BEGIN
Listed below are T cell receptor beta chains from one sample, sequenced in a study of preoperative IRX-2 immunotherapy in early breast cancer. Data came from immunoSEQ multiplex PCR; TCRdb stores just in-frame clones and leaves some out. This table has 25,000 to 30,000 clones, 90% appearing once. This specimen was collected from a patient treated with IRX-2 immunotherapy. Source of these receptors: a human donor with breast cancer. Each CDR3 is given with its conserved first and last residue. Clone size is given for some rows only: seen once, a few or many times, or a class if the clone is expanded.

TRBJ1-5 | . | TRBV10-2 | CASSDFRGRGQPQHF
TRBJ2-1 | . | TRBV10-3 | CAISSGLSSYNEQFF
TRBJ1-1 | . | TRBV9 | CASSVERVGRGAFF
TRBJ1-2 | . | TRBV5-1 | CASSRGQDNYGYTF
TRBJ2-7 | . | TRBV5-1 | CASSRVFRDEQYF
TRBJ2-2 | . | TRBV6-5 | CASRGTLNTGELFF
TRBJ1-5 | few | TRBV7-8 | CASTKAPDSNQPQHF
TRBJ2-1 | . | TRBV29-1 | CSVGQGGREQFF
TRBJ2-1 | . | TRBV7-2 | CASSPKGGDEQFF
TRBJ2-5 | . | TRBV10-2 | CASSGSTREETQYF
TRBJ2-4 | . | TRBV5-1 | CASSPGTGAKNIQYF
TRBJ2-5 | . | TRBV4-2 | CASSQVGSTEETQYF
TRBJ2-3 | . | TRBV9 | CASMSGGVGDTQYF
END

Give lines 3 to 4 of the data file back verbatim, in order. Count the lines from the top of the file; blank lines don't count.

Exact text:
TRBJ2-1 | . | TRBV10-3 | CAISSGLSSYNEQFF
TRBJ1-1 | . | TRBV9 | CASSVERVGRGAFF